Leeds cable burns man 'unrecognisable'
- 7 June 2011
- From the section Leeds & West Yorkshire
A self-confessed metal thief who was seriously burned trying to steal live power cables said his injuries were so bad his daughter did not recognise him in hospital.
James Sorby, 22, of Cavalier Close, Cross Green, Leeds, was left close to death after being hit with a 21,000 volt shock at a power sub-station.
The impact blew part of his skull off, leaving his brain exposed.
Leeds magistrates gave him a 12-month community service order for burglary.
He said the exact detail of what happened during the incident at Skelton Grange earlier this year was unclear.
He said: "All I can remember is going into the empty warehouse.
Clothes cut off
"I definitely didn't grab the cabling with my hands because I wouldn't do something like that, but I accept I was there to steal the cabling because there was no other reason for me to be there.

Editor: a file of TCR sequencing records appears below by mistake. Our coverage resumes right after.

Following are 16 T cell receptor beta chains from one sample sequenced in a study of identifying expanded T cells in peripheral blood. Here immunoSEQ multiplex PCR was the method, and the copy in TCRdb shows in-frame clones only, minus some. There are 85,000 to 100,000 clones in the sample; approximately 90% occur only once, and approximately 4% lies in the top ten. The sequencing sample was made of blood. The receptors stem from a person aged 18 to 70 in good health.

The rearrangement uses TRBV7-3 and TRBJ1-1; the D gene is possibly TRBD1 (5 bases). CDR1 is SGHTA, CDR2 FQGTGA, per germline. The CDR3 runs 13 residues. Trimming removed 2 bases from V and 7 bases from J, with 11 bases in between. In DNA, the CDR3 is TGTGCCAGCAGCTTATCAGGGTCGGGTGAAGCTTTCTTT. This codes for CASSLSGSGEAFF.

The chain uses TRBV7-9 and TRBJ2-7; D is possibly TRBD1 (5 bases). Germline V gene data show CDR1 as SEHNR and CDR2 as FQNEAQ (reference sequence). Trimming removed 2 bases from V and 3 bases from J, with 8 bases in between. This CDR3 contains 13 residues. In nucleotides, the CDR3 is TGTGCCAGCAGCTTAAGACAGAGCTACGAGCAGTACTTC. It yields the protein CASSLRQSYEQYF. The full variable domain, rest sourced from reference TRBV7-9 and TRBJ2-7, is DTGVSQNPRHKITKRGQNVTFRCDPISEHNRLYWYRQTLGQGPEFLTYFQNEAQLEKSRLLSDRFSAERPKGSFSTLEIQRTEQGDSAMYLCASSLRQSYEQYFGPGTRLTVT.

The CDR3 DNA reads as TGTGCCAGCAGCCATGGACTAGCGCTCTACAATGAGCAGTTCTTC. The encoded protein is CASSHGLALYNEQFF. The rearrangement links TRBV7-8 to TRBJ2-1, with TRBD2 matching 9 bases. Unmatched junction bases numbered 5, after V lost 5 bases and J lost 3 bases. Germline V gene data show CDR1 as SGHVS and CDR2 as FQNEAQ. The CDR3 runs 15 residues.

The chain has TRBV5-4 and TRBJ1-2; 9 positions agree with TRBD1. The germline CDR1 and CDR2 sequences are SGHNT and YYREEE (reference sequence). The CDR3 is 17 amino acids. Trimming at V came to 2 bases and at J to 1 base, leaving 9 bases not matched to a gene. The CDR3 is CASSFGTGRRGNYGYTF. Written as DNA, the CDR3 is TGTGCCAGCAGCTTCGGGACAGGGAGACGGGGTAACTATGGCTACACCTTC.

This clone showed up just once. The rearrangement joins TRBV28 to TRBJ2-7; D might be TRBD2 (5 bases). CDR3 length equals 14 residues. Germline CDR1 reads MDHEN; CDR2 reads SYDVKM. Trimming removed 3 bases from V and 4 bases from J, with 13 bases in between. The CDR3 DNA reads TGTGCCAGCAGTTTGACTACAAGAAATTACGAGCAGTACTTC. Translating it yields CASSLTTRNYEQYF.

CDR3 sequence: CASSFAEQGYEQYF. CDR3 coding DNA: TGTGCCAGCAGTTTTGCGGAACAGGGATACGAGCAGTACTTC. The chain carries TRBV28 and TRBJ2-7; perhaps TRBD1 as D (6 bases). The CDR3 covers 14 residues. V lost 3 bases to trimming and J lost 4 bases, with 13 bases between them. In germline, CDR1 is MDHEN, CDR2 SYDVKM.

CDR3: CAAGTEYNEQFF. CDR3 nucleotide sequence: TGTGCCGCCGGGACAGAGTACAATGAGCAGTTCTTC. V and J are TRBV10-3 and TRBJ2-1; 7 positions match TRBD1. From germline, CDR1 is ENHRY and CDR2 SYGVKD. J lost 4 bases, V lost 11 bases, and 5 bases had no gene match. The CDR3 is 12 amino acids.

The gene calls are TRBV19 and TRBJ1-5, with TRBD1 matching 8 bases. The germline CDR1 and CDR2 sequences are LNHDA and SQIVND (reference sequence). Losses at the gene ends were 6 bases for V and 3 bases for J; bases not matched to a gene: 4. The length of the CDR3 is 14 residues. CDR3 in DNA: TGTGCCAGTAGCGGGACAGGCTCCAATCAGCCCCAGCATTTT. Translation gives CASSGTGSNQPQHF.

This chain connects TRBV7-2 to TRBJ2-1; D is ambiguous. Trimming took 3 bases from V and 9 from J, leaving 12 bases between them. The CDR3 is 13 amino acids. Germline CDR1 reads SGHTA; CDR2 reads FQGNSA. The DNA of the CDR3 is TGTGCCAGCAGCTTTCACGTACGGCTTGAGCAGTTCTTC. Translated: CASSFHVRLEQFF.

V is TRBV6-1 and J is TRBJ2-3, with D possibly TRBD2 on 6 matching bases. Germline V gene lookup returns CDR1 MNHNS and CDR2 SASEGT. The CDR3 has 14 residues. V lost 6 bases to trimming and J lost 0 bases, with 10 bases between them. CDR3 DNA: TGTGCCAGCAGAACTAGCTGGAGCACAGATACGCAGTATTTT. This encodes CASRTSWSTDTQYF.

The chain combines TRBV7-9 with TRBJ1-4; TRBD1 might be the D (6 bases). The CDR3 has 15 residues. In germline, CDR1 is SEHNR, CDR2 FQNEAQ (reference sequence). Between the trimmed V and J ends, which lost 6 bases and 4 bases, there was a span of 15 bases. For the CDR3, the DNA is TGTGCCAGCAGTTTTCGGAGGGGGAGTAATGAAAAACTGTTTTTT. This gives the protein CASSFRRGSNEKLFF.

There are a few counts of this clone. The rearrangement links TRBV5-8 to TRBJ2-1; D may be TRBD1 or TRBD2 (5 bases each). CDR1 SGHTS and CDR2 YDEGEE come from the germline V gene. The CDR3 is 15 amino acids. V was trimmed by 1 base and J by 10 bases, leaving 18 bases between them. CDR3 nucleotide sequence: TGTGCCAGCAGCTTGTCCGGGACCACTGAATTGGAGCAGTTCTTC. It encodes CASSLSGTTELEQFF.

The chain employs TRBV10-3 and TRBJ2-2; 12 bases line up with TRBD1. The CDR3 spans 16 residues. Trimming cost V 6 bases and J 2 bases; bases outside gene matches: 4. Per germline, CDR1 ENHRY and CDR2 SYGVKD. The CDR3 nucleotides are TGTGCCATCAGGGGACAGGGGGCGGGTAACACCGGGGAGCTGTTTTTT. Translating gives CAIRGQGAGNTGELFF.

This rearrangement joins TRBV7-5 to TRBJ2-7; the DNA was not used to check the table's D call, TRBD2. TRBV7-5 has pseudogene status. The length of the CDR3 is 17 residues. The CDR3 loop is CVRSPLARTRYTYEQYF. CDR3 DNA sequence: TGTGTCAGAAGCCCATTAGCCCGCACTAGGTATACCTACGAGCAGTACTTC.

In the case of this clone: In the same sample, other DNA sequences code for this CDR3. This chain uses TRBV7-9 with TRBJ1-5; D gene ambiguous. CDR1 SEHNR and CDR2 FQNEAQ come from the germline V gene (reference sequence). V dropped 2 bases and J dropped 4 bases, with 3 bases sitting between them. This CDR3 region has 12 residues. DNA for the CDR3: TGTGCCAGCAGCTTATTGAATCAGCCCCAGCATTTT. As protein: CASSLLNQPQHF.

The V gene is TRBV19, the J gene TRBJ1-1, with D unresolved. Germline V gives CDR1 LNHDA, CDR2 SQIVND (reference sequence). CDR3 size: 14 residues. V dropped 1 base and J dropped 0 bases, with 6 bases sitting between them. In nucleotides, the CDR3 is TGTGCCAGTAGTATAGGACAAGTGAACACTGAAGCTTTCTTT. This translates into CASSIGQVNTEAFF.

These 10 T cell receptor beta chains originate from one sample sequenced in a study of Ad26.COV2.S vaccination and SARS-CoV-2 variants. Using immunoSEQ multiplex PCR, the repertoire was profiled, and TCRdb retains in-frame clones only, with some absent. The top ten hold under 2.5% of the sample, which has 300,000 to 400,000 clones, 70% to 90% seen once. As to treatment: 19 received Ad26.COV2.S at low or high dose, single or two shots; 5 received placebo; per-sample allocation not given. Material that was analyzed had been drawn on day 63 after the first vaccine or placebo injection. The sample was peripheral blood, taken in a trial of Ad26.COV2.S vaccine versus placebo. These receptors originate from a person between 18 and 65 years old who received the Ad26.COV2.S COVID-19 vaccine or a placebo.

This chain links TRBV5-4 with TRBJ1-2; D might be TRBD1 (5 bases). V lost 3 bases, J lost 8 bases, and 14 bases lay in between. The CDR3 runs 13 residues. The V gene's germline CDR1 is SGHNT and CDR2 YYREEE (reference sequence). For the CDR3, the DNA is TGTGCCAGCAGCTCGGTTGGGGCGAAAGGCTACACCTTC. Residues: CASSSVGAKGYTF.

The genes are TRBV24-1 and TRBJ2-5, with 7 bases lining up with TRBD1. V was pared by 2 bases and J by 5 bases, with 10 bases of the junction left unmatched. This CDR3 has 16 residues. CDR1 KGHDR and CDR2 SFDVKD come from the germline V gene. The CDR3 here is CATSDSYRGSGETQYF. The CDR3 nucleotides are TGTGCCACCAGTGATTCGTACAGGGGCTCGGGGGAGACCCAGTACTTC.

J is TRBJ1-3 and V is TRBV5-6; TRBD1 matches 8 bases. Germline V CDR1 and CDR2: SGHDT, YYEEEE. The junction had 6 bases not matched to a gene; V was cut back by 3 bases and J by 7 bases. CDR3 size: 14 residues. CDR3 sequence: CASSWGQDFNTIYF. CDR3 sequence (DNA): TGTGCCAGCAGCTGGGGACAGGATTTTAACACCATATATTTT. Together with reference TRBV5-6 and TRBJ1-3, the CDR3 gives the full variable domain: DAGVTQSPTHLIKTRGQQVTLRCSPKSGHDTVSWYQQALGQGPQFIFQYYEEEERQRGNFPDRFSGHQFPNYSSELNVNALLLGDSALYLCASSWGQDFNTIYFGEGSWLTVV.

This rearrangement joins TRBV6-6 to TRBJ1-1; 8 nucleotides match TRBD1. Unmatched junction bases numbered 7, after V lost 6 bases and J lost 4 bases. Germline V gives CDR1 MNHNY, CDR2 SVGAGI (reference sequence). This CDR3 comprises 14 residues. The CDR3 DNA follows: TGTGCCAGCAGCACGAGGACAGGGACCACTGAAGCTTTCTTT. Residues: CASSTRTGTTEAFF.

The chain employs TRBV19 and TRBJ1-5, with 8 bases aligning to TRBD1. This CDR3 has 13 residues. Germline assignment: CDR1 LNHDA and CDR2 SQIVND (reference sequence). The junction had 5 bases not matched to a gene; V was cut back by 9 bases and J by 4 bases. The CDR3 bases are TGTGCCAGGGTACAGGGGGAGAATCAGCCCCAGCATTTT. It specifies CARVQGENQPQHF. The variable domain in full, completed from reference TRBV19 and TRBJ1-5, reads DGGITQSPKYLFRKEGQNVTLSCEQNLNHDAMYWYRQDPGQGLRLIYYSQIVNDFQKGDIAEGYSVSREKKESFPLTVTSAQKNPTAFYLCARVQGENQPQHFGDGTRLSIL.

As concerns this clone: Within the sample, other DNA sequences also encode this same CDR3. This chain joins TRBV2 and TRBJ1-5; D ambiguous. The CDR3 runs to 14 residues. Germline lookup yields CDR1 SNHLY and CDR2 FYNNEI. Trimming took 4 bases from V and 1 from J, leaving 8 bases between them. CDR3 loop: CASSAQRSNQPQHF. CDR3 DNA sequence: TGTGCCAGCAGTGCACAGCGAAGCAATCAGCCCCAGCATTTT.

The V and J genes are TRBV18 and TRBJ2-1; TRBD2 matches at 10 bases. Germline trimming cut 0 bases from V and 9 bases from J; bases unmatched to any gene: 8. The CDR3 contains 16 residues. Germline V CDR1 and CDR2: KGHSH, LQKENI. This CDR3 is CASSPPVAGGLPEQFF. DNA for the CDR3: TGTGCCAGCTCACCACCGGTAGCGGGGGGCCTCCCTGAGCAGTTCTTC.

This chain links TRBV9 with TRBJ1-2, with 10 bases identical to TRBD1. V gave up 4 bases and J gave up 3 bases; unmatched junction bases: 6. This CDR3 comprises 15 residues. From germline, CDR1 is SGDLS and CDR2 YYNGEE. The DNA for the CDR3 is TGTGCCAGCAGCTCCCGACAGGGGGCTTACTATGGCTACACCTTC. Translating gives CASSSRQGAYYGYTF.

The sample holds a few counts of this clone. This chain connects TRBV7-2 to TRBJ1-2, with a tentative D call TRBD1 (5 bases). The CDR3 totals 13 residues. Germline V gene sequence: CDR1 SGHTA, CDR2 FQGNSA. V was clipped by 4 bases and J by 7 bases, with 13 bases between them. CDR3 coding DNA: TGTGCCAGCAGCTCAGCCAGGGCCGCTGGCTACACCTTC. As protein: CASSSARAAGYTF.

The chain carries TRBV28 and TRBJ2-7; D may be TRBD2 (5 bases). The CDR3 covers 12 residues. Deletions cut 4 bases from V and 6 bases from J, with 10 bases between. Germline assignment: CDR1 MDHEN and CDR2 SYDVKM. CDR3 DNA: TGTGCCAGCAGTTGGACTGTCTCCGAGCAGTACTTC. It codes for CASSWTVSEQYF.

"The next thing I remember is the ambulance arriving. I was in a bad way."
Sorby said ambulance staff cut off his clothes.
"There was blood everywhere. It was coming out of the top of my head, my ears, my nose, and from my gums.
"I was taken to hospital, and the first 48 hours were crucial because that's the time when you're said to 'cook' inside.
"The pain was unbelievable and the doctors told me I only survived because I am so young and fit, which also means my injuries won't take as long to heal.
Stuck to pillow
"If I had been older it would have been a lot worse.
"The skin grafts were horrible and they had to take the staples out of my skin while I was awake.
"One morning when I woke the skin which had been grafted on to my face had stuck to the pillow, and it had to be done again."
He said he had not seen his three-year-old daughter until eight weeks after the incident because he was so badly injured.
He said: "When I finally got to see her, she didn't know who I was.
"It wasn't until she could smell me and hear my voice that she realised I was her dad and not some stranger.
"It was a horrible experience to realise that your own daughter didn't know who you were."